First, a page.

WASHINGTON (AP) – Irish drugmaker Elan Corp announced they would halt study of the company’s highly anticipated treatment for Alzheimer’s disease.
Pfizer and Johnson & Johnson said Elan’s experimental drug bapineuzumab was no better than placebo at slowing Alzheimer’s in patients with mild to moderate disease.
Dublin-based Elan Corp. PLC, which licenses the drug to J&J, said it will take a $117.3 million charge.
In the latest trial, bapineuzumab was tested on about 1,300 patients who lacked a gene that is associated with a greater risk of Alzheimer’s. Last month Pfizer and Johnson & Johnson said the drug also didn’t work on patients who do have that gene.
Current treatments for Alzheimer’s can only temporarily ease symptoms of the disease, which include increasing memory loss, confusion, wandering, and aggression.
Worldwide, about 35 million people already have dementia, of which Alzheimer’s is the most common type. In the U.S., about 5 million have Alzheimer’s. Finding a drug that could at least slow the disease has become a sort of Holy Grail in the pharmaceutical industry. A successful medicine would be guaranteed to generate billions in annual sales, given the world’s aging population.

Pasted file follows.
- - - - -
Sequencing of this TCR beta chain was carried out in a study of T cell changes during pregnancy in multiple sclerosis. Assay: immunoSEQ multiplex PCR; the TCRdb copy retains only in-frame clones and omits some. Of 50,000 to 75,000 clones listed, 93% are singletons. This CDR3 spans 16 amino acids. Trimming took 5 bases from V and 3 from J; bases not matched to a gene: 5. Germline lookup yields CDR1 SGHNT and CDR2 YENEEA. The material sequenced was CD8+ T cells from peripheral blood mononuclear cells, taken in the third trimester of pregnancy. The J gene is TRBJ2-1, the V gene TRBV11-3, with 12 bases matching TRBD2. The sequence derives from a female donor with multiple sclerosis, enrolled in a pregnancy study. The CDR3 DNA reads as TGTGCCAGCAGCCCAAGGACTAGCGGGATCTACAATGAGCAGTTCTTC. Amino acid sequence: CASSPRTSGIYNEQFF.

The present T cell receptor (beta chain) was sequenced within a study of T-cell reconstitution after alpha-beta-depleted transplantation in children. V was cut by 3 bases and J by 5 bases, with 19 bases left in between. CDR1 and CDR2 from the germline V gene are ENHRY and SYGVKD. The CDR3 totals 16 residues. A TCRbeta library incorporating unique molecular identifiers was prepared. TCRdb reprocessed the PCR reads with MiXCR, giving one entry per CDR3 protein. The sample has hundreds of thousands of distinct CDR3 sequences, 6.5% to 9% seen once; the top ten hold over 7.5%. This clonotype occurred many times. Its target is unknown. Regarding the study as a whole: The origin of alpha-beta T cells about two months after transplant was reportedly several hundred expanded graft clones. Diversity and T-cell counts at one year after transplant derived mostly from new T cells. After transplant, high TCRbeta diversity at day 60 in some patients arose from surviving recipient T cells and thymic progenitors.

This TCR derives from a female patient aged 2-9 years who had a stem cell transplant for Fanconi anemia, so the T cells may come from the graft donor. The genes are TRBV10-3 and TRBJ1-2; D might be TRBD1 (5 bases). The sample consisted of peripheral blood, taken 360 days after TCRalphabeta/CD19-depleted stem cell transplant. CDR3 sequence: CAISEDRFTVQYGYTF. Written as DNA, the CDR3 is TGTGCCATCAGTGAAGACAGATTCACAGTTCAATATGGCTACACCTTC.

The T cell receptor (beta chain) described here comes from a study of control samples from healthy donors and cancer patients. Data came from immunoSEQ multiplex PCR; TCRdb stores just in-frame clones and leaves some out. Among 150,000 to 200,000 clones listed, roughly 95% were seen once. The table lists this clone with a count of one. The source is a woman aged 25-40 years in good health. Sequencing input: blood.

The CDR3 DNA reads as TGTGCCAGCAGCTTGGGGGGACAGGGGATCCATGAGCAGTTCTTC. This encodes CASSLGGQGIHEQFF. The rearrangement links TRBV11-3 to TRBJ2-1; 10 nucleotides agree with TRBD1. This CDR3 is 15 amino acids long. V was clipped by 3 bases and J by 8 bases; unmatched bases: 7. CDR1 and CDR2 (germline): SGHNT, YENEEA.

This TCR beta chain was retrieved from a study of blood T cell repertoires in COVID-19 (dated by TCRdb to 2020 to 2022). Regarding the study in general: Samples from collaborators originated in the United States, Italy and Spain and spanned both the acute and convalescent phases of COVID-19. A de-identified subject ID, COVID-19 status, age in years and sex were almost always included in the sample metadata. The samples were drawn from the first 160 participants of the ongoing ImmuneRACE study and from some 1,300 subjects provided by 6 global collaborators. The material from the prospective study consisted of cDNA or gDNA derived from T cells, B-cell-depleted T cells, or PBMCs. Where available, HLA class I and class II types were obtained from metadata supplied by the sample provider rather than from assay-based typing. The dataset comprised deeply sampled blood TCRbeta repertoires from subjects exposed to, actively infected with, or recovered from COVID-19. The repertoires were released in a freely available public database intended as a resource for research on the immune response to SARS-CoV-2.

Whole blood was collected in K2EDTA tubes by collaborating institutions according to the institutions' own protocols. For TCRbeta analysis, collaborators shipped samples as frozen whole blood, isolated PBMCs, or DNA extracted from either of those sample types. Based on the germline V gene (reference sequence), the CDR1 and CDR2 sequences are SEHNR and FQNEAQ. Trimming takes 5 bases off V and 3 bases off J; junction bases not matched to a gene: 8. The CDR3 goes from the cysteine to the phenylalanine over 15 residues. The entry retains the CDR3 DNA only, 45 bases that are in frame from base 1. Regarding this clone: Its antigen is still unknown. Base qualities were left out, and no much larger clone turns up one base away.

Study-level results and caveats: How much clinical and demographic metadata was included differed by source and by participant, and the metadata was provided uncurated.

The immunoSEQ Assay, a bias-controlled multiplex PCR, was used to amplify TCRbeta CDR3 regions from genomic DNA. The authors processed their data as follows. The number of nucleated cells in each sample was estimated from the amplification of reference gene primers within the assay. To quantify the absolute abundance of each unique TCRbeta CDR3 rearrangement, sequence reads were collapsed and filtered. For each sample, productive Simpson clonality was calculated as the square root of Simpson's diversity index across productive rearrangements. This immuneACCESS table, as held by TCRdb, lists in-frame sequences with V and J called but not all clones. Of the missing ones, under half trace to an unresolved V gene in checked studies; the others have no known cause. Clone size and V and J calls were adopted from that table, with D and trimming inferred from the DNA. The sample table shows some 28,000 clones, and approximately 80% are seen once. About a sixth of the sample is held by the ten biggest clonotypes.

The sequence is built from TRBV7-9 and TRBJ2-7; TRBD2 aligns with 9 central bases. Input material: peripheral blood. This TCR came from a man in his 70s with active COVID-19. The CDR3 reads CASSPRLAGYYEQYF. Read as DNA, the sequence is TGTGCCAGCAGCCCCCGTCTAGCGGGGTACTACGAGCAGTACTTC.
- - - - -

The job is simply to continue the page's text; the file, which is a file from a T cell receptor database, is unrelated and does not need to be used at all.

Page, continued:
In a research note, Jefferies analyst Corey Davis said he would not be surprised if Elan starts repurchasing shares or retiring some of its $600 million in debt now that the company doesn’t have to help fund development of bapineuzumab.
“The good news is that we don’t see significant downside for Elan, as the inherent value for Tysabri is around $15 in our opinion and the fact that the company will not be spending any more on the program should help buoy the stock,” said Davis, who rates the stock a “Buy.” Tysabri is a multiple sclerosis drug Elan markets with Biogen Idec.
Date: August 7, 2012
Source: Associated Press
Filed Under: Drug Discovery